Roblox Chooses Direct Listing Over IPO Madness

The IPO market appears to be more than a bit broken

Roblox Corporation, a video game company with an in-game purchase model, was supposed to complete its initial public offering (IPO) in December of last year. The company delayed its IPO after seeing Airbnb, Inc. (ABNB) and DoorDash, Inc. (DASH) post incredible first-day pops that challenged the valuation models for tech IPOs. Instead, the company has announced it will go public through a direct listing. We'll look at what a direct listing is and why Roblox's decision is a sign of trouble for the traditional IPO market. 

Key Takeaways

  • Roblox has decided to go with a direct listing rather than its planned IPO due to the pricing issues apparent in the market.
  • The company's decision highlights some issues with the IPO process, including the difficulty hitting the right price.
  • Roblox instead completed another round of private capital raising, meaning retail investors are once again missing out on most of the early growth in a tech company.

How Direct Listings Work

There used to be a clear line between direct listings and IPOs. Direct listings were essentially undertaken for liquidity reasons, as new capital wasn't raised because only existing shares were auctioned on the market. Spotify Technology S.A. (SPOT) and Slack Technologies, Inc. (WORK) are two notable tech firms that went public through direct listings under the traditional process. In late December 2020, however, the Securities and Exchange Commission (SEC) changed the rules around direct listings to allow companies to raise cash through direct listings by auctioning new shares along with those of current shareholders looking to sell. 

With the recent rule change, direct listings are even more attractive than before. Prior to the rule change, direct listings still allowed companies to save the money paid to underwriters in an IPO, but they couldn't raise new funds. With the rule change, companies can undergo a direct listing, raise capital, and still save money. The direct listing process also doesn't involve a lock-up for existing shareholders like an IPO requires.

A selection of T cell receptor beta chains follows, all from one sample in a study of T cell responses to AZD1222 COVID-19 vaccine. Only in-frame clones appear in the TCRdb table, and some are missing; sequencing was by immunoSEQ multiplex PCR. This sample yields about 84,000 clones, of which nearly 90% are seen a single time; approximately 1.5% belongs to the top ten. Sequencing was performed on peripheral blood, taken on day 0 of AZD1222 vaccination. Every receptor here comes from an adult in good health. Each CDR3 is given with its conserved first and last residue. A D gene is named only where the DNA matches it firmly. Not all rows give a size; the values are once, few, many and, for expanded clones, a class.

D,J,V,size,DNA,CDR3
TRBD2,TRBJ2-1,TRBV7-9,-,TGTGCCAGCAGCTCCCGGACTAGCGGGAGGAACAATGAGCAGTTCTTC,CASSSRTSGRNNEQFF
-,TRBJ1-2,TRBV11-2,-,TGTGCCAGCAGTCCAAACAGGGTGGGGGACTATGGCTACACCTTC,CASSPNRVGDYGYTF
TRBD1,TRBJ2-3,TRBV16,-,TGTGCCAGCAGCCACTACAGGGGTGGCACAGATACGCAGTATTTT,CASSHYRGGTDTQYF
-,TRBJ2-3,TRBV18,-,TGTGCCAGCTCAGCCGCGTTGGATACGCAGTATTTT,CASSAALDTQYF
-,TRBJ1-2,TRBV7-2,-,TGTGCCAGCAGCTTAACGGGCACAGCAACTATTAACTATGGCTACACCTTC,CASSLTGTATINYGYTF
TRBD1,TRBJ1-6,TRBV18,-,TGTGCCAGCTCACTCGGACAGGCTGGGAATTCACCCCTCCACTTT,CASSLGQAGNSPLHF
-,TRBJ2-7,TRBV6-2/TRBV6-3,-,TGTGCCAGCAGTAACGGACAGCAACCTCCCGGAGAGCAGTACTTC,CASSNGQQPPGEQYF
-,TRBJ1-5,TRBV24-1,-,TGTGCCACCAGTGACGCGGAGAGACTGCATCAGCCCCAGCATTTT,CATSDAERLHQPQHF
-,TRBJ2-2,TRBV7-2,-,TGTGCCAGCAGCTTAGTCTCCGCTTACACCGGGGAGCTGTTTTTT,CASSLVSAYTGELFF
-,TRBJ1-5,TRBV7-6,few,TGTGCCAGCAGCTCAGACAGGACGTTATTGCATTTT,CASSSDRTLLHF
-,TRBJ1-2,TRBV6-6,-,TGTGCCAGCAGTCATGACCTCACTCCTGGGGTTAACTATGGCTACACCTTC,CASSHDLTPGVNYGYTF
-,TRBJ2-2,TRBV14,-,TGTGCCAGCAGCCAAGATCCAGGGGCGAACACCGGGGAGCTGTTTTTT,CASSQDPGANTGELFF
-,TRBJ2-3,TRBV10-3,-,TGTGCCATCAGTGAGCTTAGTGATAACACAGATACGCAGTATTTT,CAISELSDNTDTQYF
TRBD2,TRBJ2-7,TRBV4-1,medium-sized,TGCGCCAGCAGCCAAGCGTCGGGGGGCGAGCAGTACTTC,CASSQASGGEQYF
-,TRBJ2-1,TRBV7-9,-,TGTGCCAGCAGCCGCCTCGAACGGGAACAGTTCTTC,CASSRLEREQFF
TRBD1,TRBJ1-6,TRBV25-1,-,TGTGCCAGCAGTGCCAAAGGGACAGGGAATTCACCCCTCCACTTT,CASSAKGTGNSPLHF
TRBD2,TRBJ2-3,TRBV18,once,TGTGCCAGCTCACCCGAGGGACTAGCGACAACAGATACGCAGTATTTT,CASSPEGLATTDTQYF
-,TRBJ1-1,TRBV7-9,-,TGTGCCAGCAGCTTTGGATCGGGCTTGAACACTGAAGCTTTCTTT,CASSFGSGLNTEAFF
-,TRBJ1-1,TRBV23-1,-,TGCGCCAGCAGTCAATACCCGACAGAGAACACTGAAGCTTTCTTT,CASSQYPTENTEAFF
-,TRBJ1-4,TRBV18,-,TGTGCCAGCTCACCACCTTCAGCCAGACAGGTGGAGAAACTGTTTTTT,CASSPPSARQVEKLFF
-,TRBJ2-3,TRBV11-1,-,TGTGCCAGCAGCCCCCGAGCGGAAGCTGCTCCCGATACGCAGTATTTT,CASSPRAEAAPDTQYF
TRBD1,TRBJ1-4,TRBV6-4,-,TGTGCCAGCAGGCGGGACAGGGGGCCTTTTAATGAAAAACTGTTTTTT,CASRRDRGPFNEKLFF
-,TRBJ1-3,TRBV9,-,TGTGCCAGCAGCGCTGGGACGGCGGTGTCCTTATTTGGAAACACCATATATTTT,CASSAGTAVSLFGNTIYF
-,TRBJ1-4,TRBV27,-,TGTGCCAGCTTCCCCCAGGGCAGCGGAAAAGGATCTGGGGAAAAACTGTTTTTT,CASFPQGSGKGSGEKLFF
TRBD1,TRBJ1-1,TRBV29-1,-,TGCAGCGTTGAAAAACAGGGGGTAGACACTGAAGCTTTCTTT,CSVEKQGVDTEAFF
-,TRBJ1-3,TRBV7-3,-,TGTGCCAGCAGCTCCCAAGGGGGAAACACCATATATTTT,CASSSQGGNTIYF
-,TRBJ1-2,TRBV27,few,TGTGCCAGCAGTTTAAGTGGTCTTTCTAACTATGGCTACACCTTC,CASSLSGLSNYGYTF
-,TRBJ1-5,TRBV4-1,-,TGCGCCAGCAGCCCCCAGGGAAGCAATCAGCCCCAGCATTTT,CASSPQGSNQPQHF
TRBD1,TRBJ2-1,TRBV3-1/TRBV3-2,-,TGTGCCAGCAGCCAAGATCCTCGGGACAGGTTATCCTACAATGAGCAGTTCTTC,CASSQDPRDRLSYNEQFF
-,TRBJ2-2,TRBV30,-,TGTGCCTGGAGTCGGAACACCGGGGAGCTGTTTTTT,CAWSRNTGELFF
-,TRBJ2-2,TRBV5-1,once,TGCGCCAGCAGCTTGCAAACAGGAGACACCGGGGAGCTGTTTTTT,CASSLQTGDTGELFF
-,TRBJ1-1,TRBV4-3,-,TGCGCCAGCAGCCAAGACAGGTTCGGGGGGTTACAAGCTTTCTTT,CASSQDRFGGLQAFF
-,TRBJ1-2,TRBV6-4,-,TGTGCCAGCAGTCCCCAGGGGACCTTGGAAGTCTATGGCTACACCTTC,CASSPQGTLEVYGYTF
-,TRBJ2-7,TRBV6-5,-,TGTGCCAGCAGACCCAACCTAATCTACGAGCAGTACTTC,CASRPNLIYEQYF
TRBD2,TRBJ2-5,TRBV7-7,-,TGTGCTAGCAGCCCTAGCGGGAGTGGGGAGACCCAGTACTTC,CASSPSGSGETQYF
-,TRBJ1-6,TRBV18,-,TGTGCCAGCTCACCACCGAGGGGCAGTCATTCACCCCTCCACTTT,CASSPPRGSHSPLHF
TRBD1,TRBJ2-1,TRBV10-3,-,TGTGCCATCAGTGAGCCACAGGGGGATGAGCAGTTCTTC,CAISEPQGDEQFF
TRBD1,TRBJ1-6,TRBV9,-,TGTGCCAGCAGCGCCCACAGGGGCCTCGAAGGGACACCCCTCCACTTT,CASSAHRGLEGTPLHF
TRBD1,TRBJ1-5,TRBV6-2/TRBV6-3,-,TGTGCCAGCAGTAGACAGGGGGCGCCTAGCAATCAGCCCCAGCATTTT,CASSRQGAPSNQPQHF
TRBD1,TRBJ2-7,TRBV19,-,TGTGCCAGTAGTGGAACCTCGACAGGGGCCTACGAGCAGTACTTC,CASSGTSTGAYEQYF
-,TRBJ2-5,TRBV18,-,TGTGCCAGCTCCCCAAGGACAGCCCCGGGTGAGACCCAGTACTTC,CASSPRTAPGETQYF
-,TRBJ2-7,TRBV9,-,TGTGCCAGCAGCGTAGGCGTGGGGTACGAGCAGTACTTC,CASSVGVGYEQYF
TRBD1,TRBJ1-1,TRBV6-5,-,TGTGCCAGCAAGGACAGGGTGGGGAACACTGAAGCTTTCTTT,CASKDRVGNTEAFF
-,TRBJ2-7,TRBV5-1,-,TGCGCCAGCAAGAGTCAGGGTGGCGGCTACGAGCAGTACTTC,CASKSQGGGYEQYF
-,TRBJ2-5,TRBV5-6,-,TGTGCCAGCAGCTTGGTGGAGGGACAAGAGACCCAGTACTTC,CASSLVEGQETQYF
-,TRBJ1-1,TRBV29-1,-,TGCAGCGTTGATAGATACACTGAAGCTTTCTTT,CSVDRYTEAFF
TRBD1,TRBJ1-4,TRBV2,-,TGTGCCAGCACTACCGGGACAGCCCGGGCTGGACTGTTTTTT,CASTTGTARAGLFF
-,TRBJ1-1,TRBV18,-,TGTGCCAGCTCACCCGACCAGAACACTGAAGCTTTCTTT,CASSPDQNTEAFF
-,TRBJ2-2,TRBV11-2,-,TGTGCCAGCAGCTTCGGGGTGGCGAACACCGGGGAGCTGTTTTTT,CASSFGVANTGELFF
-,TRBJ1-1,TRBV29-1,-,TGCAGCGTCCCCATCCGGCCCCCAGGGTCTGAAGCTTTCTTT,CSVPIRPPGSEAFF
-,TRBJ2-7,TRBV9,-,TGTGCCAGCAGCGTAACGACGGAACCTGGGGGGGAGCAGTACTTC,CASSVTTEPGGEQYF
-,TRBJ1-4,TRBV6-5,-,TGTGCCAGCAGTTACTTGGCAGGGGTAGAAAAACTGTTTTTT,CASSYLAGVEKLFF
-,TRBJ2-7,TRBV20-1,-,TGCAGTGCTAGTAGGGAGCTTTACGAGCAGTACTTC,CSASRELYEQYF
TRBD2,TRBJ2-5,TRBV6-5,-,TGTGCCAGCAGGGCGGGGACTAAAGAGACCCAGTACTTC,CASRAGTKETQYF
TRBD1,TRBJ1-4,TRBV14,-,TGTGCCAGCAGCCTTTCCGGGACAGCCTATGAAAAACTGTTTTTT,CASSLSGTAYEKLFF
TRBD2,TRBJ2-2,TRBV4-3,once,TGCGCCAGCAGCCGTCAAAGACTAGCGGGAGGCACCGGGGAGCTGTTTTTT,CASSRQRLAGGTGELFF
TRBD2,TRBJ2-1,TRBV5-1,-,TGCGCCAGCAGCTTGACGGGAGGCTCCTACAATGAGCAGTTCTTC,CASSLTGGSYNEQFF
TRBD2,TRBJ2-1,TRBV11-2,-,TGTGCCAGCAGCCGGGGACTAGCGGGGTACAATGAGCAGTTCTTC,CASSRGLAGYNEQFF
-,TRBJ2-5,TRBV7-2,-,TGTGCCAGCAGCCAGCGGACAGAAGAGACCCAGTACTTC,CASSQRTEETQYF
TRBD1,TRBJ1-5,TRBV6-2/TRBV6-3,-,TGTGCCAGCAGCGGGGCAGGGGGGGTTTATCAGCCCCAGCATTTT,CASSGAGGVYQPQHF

The IPO Issues

The rule change around direct listings – one pushed for by the New York Stock Exchange (NYSE) – is tied up with larger issues related to the IPO market. The idea behind an IPO is that a company pays a fee for expert help and support pricing its shares so that the market buys all of them at the right price. The fees paid as part of an IPO are the biggest direct cost, and PWC estimates that the average underwriting fee is 3.5% to 7% of the gross IPO proceeds. Generally, the larger the deal, the smaller the percentage fee – although the dollar amount will of course be much larger when we are talking billion-dollar-plus IPOs. 

While the costs are significant, the fees would be a non-issue if the companies felt they were getting full value on the pricing side. Unfortunately, the massive IPO pops of companies like Airbnb suggest that these companies are leaving money on the table when they do go public. There is a very good argument that we are in a bit of an IPO bubble, but that doesn't excuse the professional that companies are paying tens of millions of dollars leaving billions of dollars of capital on the table.

Why Roblox Chose Direct Listing

We don't have to spend much time guessing why Roblox has walked away from its IPO. The Wall Street Journal reported that it was the trading action on Airbnb and DoorDash that caused company executives to delay rather than leaving capital on the table. After postponing the planned IPO, Roblox raised over half a billion in a Series H funding round. The latest funding round values the company at $29.5 billion – a massive jump from $4 billion in its previous funding round.

This probably means that Roblox is less concerned with raising more capital as part of a planned direct listing. Instead, the direct listing is merely giving existing investors a planned liquidity event to cash out if they want to. Roblox will still have the option to raise more capital when the time comes, of course, and the direct listing is planned, not imminent. Roblox can always change those plans as it did with the IPO. 

Bottom Line: IPOs Need to Change

Direct listing is just one alternative to skirting IPO issues, of course. For years now, we have also seen companies choose to stay private and do more private funding rounds, only going through an IPO at a much more mature stage. This is what Roblox has done with the Series H round, although it has stated that the direct listing is in planning stages, thereby giving all the current investors a commitment toward eventual market liquidity.

The fact that companies are going so far beyond Series A, B, and C funding is a sign that something isn't right. While this trend is understandable from the company perspective, it also means that retail investors miss much of the growth in these companies. When companies in the late stages of development undergo an IPO, retail investors are mainly helping early sophisticated and institutional investors cash out with a lot of the gains. Clearly, the IPO process needs to change, or we will be seeing a lot more direct listings and/or delayed IPOs in the future.

Article Sources
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  1. Sec. Gov | statement on primary direct listings.

  2. PricewaterhouseCoopers. Considering an IPO? First understand the costs. PwC.

  3. Griffith E. Airbnb tops $100 billion on first day of trading, reviving talk of a bubble. The New York Times.

  4. Chin K. Roblox plans to go public through direct listing. Wall Street Journal.

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